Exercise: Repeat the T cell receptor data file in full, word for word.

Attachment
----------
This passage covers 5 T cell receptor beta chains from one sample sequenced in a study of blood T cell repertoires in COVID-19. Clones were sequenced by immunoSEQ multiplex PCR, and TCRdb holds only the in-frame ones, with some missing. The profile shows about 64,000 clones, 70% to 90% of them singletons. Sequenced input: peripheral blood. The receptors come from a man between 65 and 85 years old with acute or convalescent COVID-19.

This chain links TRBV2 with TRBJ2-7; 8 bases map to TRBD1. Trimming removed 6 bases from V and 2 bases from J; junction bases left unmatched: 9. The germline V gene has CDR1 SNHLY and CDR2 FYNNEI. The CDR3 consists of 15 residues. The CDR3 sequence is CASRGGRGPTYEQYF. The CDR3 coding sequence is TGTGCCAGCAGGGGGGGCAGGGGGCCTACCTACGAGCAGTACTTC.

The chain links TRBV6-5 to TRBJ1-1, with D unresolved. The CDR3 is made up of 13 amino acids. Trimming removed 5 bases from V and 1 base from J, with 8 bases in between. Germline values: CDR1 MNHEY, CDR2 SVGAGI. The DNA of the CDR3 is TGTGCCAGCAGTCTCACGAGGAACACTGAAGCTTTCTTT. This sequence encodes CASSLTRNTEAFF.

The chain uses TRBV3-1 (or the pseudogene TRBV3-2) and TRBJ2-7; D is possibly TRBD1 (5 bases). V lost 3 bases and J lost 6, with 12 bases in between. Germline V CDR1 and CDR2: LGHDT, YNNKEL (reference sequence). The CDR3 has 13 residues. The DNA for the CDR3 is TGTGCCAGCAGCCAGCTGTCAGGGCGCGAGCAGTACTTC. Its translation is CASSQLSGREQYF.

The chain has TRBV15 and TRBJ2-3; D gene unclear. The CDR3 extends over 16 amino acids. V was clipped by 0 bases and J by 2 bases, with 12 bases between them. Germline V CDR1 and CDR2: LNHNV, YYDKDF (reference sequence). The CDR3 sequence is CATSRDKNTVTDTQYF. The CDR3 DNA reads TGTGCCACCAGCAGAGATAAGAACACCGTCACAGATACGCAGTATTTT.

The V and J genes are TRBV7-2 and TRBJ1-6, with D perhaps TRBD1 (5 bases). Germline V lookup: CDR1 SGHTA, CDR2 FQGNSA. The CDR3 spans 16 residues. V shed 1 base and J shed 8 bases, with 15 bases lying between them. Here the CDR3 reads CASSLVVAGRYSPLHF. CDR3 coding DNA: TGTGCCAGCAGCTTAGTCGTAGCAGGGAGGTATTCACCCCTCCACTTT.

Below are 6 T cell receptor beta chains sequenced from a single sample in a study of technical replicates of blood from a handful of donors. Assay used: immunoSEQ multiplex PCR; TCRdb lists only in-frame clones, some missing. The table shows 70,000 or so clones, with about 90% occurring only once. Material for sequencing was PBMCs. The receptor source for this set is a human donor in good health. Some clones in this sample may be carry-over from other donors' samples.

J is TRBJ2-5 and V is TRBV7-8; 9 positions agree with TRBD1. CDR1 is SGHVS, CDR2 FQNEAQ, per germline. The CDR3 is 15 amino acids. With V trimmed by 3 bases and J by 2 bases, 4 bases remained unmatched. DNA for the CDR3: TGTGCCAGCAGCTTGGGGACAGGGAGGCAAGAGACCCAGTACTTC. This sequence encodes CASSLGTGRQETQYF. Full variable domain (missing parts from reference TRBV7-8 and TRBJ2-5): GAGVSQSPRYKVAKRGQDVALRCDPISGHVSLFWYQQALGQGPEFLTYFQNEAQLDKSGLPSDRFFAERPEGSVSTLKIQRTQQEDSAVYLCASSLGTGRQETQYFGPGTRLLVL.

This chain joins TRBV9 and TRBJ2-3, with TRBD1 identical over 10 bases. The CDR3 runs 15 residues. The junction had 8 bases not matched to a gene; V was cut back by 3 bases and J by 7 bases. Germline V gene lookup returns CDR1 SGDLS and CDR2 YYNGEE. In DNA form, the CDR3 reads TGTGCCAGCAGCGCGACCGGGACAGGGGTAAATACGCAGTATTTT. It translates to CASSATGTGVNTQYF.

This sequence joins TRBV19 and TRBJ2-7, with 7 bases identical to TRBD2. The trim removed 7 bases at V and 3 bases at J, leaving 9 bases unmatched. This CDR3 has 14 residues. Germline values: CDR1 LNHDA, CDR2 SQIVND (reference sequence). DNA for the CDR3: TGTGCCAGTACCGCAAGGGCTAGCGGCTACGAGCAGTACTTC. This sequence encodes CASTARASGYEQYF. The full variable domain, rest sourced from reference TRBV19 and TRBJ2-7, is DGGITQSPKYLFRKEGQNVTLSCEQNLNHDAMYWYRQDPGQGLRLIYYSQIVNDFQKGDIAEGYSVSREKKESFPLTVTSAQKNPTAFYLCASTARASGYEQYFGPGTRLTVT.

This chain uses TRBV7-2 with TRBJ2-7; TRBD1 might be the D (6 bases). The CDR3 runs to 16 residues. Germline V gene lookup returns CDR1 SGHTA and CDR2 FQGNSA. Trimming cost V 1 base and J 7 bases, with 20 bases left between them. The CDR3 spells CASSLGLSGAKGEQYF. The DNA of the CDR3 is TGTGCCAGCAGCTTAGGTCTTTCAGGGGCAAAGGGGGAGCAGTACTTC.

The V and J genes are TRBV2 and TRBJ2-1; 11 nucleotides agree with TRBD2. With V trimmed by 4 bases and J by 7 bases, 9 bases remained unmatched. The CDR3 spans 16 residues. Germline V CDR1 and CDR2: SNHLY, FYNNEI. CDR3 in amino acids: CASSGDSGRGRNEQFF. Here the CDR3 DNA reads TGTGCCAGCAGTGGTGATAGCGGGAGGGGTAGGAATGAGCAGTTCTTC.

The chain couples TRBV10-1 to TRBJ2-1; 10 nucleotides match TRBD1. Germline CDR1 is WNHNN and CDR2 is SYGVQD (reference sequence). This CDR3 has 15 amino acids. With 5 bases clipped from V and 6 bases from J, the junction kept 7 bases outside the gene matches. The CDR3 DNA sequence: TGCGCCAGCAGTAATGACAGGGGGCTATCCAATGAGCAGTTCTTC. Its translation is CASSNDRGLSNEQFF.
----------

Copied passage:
This passage covers 5 T cell receptor beta chains from one sample sequenced in a study of blood T cell repertoires in COVID-19. Clones were sequenced by immunoSEQ multiplex PCR, and TCRdb holds only the in-frame ones, with some missing. The profile shows about 64,000 clones, 70% to 90% of them singletons. Sequenced input: peripheral blood. The receptors come from a man between 65 and 85 years old with acute or convalescent COVID-19.

This chain links TRBV2 with TRBJ2-7; 8 bases map to TRBD1. Trimming removed 6 bases from V and 2 bases from J; junction bases left unmatched: 9. The germline V gene has CDR1 SNHLY and CDR2 FYNNEI. The CDR3 consists of 15 residues. The CDR3 sequence is CASRGGRGPTYEQYF. The CDR3 coding sequence is TGTGCCAGCAGGGGGGGCAGGGGGCCTACCTACGAGCAGTACTTC.

The chain links TRBV6-5 to TRBJ1-1, with D unresolved. The CDR3 is made up of 13 amino acids. Trimming removed 5 bases from V and 1 base from J, with 8 bases in between. Germline values: CDR1 MNHEY, CDR2 SVGAGI. The DNA of the CDR3 is TGTGCCAGCAGTCTCACGAGGAACACTGAAGCTTTCTTT. This sequence encodes CASSLTRNTEAFF.

The chain uses TRBV3-1 (or the pseudogene TRBV3-2) and TRBJ2-7; D is possibly TRBD1 (5 bases). V lost 3 bases and J lost 6, with 12 bases in between. Germline V CDR1 and CDR2: LGHDT, YNNKEL (reference sequence). The CDR3 has 13 residues. The DNA for the CDR3 is TGTGCCAGCAGCCAGCTGTCAGGGCGCGAGCAGTACTTC. Its translation is CASSQLSGREQYF.

The chain has TRBV15 and TRBJ2-3; D gene unclear. The CDR3 extends over 16 amino acids. V was clipped by 0 bases and J by 2 bases, with 12 bases between them. Germline V CDR1 and CDR2: LNHNV, YYDKDF (reference sequence). The CDR3 sequence is CATSRDKNTVTDTQYF. The CDR3 DNA reads TGTGCCACCAGCAGAGATAAGAACACCGTCACAGATACGCAGTATTTT.

The V and J genes are TRBV7-2 and TRBJ1-6, with D perhaps TRBD1 (5 bases). Germline V lookup: CDR1 SGHTA, CDR2 FQGNSA. The CDR3 spans 16 residues. V shed 1 base and J shed 8 bases, with 15 bases lying between them. Here the CDR3 reads CASSLVVAGRYSPLHF. CDR3 coding DNA: TGTGCCAGCAGCTTAGTCGTAGCAGGGAGGTATTCACCCCTCCACTTT.

Below are 6 T cell receptor beta chains sequenced from a single sample in a study of technical replicates of blood from a handful of donors. Assay used: immunoSEQ multiplex PCR; TCRdb lists only in-frame clones, some missing. The table shows 70,000 or so clones, with about 90% occurring only once. Material for sequencing was PBMCs. The receptor source for this set is a human donor in good health. Some clones in this sample may be carry-over from other donors' samples.

J is TRBJ2-5 and V is TRBV7-8; 9 positions agree with TRBD1. CDR1 is SGHVS, CDR2 FQNEAQ, per germline. The CDR3 is 15 amino acids. With V trimmed by 3 bases and J by 2 bases, 4 bases remained unmatched. DNA for the CDR3: TGTGCCAGCAGCTTGGGGACAGGGAGGCAAGAGACCCAGTACTTC. This sequence encodes CASSLGTGRQETQYF. Full variable domain (missing parts from reference TRBV7-8 and TRBJ2-5): GAGVSQSPRYKVAKRGQDVALRCDPISGHVSLFWYQQALGQGPEFLTYFQNEAQLDKSGLPSDRFFAERPEGSVSTLKIQRTQQEDSAVYLCASSLGTGRQETQYFGPGTRLLVL.

This chain joins TRBV9 and TRBJ2-3, with TRBD1 identical over 10 bases. The CDR3 runs 15 residues. The junction had 8 bases not matched to a gene; V was cut back by 3 bases and J by 7 bases. Germline V gene lookup returns CDR1 SGDLS and CDR2 YYNGEE. In DNA form, the CDR3 reads TGTGCCAGCAGCGCGACCGGGACAGGGGTAAATACGCAGTATTTT. It translates to CASSATGTGVNTQYF.

This sequence joins TRBV19 and TRBJ2-7, with 7 bases identical to TRBD2. The trim removed 7 bases at V and 3 bases at J, leaving 9 bases unmatched. This CDR3 has 14 residues. Germline values: CDR1 LNHDA, CDR2 SQIVND (reference sequence). DNA for the CDR3: TGTGCCAGTACCGCAAGGGCTAGCGGCTACGAGCAGTACTTC. This sequence encodes CASTARASGYEQYF. The full variable domain, rest sourced from reference TRBV19 and TRBJ2-7, is DGGITQSPKYLFRKEGQNVTLSCEQNLNHDAMYWYRQDPGQGLRLIYYSQIVNDFQKGDIAEGYSVSREKKESFPLTVTSAQKNPTAFYLCASTARASGYEQYFGPGTRLTVT.

This chain uses TRBV7-2 with TRBJ2-7; TRBD1 might be the D (6 bases). The CDR3 runs to 16 residues. Germline V gene lookup returns CDR1 SGHTA and CDR2 FQGNSA. Trimming cost V 1 base and J 7 bases, with 20 bases left between them. The CDR3 spells CASSLGLSGAKGEQYF. The DNA of the CDR3 is TGTGCCAGCAGCTTAGGTCTTTCAGGGGCAAAGGGGGAGCAGTACTTC.

The V and J genes are TRBV2 and TRBJ2-1; 11 nucleotides agree with TRBD2. With V trimmed by 4 bases and J by 7 bases, 9 bases remained unmatched. The CDR3 spans 16 residues. Germline V CDR1 and CDR2: SNHLY, FYNNEI. CDR3 in amino acids: CASSGDSGRGRNEQFF. Here the CDR3 DNA reads TGTGCCAGCAGTGGTGATAGCGGGAGGGGTAGGAATGAGCAGTTCTTC.

The chain couples TRBV10-1 to TRBJ2-1; 10 nucleotides match TRBD1. Germline CDR1 is WNHNN and CDR2 is SYGVQD (reference sequence). This CDR3 has 15 amino acids. With 5 bases clipped from V and 6 bases from J, the junction kept 7 bases outside the gene matches. The CDR3 DNA sequence: TGCGCCAGCAGTAATGACAGGGGGCTATCCAATGAGCAGTTCTTC. Its translation is CASSNDRGLSNEQFF.